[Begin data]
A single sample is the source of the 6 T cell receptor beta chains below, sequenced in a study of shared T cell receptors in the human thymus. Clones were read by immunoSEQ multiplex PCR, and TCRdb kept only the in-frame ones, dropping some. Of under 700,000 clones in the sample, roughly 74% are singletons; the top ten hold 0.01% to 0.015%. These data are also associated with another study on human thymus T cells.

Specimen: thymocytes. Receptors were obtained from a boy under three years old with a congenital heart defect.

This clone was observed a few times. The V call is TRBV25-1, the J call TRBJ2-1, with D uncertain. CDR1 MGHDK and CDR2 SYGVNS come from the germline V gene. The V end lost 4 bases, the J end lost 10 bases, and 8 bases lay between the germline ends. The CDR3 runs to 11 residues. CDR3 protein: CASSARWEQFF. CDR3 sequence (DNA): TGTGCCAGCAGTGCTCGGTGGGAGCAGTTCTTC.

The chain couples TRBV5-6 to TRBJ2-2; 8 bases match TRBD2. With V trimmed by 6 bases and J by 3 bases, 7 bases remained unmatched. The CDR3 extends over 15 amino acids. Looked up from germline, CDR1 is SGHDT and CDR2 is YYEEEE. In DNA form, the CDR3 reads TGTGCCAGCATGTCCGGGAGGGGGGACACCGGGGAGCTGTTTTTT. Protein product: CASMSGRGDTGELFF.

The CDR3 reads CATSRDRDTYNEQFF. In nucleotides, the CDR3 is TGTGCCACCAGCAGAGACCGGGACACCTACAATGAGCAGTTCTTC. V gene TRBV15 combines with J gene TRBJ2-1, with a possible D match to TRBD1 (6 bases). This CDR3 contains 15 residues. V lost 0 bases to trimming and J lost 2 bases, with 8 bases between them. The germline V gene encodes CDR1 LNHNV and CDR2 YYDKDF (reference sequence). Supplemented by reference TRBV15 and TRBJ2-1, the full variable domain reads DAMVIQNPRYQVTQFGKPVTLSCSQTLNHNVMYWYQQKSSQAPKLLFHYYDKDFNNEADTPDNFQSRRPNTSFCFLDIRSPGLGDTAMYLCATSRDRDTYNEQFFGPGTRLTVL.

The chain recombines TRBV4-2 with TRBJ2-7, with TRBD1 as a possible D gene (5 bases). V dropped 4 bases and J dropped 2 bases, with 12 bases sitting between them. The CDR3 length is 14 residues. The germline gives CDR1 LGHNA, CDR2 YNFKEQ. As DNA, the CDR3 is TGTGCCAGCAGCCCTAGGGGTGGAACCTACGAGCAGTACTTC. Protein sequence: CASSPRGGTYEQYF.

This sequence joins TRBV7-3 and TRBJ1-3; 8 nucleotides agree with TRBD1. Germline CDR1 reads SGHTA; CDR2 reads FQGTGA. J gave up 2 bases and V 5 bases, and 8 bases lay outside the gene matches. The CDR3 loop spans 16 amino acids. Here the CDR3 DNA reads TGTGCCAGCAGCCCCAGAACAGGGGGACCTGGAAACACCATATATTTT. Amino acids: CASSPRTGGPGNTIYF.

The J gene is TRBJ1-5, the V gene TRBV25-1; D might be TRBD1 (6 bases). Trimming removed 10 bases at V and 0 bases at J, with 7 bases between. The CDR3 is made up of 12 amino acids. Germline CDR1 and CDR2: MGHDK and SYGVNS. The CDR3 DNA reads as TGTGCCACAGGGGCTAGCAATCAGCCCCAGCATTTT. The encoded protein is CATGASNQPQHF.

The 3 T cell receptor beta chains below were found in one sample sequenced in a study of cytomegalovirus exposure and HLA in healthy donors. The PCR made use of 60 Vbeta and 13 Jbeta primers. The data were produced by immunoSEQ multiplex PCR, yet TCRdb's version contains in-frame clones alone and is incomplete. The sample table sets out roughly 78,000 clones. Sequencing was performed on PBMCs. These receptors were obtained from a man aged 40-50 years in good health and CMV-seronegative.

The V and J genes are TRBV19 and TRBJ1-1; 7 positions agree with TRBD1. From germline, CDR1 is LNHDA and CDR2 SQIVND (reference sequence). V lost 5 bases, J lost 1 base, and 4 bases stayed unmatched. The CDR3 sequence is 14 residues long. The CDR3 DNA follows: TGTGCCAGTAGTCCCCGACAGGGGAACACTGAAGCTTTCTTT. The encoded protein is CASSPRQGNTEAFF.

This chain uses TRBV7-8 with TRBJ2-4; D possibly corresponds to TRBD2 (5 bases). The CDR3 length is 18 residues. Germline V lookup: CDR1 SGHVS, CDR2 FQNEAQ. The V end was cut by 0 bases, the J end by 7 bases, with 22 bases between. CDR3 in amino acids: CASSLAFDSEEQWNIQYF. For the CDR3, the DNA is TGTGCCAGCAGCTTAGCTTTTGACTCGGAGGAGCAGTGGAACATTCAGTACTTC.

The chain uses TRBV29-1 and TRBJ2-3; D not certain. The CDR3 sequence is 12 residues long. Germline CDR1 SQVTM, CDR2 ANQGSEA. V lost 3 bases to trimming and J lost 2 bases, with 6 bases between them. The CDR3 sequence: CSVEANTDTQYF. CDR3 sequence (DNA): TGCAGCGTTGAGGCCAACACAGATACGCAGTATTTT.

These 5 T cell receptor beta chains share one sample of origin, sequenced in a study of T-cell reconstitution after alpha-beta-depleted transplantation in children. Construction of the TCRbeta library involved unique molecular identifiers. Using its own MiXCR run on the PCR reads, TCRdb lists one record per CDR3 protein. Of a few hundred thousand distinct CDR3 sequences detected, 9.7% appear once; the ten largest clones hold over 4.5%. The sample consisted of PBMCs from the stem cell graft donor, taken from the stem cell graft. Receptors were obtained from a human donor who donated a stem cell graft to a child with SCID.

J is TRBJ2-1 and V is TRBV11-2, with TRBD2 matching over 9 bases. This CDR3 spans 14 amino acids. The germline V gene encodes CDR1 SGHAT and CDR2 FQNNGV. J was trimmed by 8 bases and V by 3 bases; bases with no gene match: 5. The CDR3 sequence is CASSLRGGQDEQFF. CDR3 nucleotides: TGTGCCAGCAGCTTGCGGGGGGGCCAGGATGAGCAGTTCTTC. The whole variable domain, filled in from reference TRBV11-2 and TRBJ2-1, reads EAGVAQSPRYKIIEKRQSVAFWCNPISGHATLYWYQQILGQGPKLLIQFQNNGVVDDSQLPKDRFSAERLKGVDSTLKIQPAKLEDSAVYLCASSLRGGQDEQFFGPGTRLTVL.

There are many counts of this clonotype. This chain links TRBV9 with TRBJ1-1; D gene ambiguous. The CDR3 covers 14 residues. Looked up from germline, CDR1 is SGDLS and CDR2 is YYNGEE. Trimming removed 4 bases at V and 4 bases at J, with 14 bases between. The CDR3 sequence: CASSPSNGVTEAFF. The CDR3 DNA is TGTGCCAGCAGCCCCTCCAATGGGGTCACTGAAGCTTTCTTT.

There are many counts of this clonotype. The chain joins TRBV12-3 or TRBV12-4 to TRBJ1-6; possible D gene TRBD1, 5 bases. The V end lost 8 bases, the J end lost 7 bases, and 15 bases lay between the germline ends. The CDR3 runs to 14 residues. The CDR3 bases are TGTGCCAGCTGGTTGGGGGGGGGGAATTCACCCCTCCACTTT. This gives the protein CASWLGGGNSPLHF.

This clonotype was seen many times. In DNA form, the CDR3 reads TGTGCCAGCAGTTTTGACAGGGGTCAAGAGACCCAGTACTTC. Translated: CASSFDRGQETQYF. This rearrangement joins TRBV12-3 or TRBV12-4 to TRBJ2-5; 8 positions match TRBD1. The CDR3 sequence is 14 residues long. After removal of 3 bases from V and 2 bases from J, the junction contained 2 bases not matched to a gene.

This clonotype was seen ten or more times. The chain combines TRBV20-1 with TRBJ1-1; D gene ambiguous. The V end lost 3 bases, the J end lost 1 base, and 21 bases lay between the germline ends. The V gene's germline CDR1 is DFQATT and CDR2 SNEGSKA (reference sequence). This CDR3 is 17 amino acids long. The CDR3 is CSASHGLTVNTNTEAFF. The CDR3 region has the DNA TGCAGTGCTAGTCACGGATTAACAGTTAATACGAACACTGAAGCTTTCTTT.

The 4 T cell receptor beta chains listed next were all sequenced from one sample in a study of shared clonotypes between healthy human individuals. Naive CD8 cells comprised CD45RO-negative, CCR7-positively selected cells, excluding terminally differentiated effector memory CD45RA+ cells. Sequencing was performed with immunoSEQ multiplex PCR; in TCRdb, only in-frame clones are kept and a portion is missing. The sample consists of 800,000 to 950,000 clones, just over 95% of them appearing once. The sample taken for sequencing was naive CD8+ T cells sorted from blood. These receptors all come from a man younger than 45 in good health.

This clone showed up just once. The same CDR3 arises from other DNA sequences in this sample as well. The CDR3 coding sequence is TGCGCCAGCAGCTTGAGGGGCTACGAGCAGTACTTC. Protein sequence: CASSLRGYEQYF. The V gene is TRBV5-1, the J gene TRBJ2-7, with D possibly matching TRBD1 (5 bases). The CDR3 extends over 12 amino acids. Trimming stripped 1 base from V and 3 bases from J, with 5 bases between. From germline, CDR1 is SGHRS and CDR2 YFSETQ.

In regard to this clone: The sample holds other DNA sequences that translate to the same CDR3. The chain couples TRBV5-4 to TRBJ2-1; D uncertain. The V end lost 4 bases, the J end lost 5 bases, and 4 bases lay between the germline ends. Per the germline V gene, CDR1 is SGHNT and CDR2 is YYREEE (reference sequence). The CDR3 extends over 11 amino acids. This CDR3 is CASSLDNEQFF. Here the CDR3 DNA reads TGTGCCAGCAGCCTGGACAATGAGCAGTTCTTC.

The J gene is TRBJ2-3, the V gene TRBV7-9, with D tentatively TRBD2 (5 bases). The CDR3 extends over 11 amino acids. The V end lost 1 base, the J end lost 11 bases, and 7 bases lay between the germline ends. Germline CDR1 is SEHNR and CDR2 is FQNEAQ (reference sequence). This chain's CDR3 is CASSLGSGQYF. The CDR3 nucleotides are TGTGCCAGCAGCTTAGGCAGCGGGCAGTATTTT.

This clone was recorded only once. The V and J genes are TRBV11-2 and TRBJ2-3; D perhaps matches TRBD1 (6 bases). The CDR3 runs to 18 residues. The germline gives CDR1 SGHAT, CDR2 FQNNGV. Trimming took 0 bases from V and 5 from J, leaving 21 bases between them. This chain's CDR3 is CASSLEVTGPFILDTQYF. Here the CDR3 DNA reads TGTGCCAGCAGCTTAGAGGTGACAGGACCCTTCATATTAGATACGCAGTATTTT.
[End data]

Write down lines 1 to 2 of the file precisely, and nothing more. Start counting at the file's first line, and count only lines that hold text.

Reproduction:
A single sample is the source of the 6 T cell receptor beta chains below, sequenced in a study of shared T cell receptors in the human thymus. Clones were read by immunoSEQ multiplex PCR, and TCRdb kept only the in-frame ones, dropping some. Of under 700,000 clones in the sample, roughly 74% are singletons; the top ten hold 0.01% to 0.015%. These data are also associated with another study on human thymus T cells.

Specimen: thymocytes. Receptors were obtained from a boy under three years old with a congenital heart defect.